The English woman found the slab in her garden about 20 years ago

By Joelle Goldstein
January 07, 2021 07:01 PM
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The Roman slab
| Credit: Woolley and Wallis Salerooms

An English woman unknowingly discovered a piece of history in her garden — and archeologists believe it's worth up to $20,000.

The marble slab was first found about 20 years ago in the southern England village of Whiteparish, according to a press release from Woolley and Wallis, the auction house that is now selling the historical rock.

For almost 10 years, the woman had been using the intricate slab as a horse mounting block in her stable.

It wasn't until she noticed a wreath carved into its surface that she decided to take the slab to an archeologist, who determined that the rock likely dates back to 2nd century AD with possible origins in either Greece or Asia Minor, the release stated.

"Artifacts of this type often came into England as the result of Grand Tours in the late 18th and 19th century, when wealthy aristocrats would tour Europe learning about Classical art and culture,” Woolley and Wallis' Antiquities specialist, Will Hobbs, explained in a statement.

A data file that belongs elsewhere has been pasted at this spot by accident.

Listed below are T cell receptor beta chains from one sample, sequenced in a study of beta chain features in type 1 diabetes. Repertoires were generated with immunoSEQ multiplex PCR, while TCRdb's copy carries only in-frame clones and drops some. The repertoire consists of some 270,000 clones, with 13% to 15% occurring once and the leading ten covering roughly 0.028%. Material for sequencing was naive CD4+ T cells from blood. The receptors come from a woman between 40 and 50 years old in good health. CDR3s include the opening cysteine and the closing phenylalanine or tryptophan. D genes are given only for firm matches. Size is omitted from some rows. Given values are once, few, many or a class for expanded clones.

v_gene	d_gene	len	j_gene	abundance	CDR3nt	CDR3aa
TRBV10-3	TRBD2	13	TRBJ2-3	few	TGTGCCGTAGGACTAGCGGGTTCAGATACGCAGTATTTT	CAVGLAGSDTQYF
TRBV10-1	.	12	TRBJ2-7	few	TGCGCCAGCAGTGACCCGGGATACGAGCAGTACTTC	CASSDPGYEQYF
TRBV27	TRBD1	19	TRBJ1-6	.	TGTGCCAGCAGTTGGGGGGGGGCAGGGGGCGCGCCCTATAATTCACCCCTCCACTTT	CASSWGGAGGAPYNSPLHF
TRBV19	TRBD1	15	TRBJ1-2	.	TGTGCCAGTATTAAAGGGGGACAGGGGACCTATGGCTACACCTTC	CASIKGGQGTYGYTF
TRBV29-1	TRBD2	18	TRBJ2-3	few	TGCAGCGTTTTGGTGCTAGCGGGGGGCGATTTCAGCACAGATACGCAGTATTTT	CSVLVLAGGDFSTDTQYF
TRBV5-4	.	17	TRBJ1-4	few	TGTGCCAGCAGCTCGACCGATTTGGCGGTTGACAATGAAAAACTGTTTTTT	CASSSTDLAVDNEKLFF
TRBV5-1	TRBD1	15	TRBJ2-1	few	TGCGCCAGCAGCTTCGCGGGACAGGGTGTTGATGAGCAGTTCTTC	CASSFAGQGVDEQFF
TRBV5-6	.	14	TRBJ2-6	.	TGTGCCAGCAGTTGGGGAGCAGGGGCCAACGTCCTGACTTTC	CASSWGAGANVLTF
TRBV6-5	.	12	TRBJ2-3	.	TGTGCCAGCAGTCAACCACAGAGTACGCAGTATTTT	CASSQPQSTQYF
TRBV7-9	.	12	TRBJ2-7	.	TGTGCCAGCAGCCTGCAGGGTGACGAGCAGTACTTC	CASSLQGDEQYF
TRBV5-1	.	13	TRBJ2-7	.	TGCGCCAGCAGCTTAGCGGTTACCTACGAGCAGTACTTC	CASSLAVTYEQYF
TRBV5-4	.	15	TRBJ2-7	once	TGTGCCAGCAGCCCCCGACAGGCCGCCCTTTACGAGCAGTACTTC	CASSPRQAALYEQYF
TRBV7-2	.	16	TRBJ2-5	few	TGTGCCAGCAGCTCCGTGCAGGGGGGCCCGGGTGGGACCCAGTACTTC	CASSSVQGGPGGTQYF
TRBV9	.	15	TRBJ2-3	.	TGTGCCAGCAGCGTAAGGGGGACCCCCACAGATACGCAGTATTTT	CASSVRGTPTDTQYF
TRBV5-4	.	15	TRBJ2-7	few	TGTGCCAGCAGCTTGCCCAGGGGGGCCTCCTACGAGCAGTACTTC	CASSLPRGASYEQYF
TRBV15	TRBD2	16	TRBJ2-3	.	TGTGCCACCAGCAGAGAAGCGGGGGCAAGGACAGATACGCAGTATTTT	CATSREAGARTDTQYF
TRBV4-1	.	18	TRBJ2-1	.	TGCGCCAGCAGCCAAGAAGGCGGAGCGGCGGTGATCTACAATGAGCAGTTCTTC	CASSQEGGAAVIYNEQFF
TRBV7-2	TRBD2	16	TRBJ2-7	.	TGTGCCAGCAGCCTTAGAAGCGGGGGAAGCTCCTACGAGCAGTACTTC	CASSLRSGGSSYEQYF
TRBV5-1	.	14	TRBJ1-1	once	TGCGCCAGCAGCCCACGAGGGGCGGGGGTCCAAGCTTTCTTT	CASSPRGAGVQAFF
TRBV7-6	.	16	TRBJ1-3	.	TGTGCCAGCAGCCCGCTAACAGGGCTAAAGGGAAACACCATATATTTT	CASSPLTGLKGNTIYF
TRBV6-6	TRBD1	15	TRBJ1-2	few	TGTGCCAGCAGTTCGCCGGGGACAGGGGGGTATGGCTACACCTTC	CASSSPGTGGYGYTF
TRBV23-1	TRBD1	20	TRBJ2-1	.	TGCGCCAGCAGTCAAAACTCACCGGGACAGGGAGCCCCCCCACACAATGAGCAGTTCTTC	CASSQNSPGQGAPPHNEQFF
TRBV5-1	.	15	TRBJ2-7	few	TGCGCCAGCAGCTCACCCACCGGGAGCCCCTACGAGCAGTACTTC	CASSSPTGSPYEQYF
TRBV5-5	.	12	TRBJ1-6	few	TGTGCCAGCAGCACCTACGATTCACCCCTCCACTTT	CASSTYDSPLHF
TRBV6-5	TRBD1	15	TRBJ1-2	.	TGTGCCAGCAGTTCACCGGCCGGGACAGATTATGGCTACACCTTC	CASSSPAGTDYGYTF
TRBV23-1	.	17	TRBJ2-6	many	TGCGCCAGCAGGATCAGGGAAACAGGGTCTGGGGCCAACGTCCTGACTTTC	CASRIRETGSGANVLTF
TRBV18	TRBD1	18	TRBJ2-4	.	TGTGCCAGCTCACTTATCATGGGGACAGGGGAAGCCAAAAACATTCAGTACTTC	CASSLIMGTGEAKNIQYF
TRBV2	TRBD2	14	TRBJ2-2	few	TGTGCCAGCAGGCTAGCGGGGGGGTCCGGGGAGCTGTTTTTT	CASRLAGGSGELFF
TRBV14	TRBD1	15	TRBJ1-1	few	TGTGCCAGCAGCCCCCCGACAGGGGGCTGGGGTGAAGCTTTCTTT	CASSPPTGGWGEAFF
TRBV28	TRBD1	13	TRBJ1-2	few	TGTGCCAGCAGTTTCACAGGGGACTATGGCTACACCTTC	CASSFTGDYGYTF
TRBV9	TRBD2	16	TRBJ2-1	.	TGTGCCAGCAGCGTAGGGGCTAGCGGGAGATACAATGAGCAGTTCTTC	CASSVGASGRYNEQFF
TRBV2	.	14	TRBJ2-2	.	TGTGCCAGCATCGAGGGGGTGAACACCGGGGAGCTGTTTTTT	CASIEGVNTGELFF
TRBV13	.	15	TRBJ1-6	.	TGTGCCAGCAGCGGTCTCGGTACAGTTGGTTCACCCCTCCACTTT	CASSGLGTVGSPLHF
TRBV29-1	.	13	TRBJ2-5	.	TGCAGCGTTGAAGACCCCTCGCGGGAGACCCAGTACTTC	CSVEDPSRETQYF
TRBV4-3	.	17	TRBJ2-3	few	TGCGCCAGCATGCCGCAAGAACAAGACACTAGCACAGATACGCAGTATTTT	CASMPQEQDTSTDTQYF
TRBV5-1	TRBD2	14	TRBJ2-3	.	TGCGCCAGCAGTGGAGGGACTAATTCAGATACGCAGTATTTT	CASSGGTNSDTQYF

The garden where the slab was found
| Credit: Woolley and Wallis Salerooms

Despite knowing how the slab may have entered the United Kingdom, Hobbs said it was still "a complete mystery" as to how it ended up in a domestic garden in Whiteparish and called on the public for their help.

The specialist noted in the release that the woman's bungalow on Common Road was built in the mid-1960s — a detail he hoped would lead someone who lived in the area at the time or worked on its construction to provide information of the rubble used.

CNN also reported that the slab has "The people [and] the Young Men [honor] Demetrios [son] of Metrodoros [the son] of Leukios" inscribed on its surface.

"There are several possibilities of where the stone might have originated," Hobbs said in the release. "Both Cowesfield House and Broxmore House were very close to Whiteparish and were demolished in 1949 after having been requisitioned by the army during the war."

"But we also know that the house at what is now Paulton’s Park was destroyed by fire in 1963 and so possibly rubble from there was reused at building sites in the area shortly afterwards," he added.

As officials look to gather more information, the auction house confirmed that the rock is expected to be sold at Woolley and Wallis in Salisbury at a later date.

It currently holds a pre-sale estimate value of £10,000-15,000 ($13,564-$20,346 USD), the press release stated.